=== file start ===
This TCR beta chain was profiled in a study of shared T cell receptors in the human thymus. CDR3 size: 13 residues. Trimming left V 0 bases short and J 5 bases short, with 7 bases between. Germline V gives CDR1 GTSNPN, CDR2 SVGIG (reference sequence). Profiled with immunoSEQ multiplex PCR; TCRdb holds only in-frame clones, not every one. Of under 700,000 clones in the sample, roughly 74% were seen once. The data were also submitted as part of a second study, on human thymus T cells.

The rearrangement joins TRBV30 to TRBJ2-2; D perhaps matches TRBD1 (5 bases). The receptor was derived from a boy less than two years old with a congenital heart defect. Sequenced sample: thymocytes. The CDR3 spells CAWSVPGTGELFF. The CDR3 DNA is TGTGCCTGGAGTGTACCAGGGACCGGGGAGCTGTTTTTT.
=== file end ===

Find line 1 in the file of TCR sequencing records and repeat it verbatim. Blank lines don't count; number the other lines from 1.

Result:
This TCR beta chain was profiled in a study of shared T cell receptors in the human thymus. CDR3 size: 13 residues. Trimming left V 0 bases short and J 5 bases short, with 7 bases between. Germline V gives CDR1 GTSNPN, CDR2 SVGIG (reference sequence). Profiled with immunoSEQ multiplex PCR; TCRdb holds only in-frame clones, not every one. Of under 700,000 clones in the sample, roughly 74% were seen once. The data were also submitted as part of a second study, on human thymus T cells.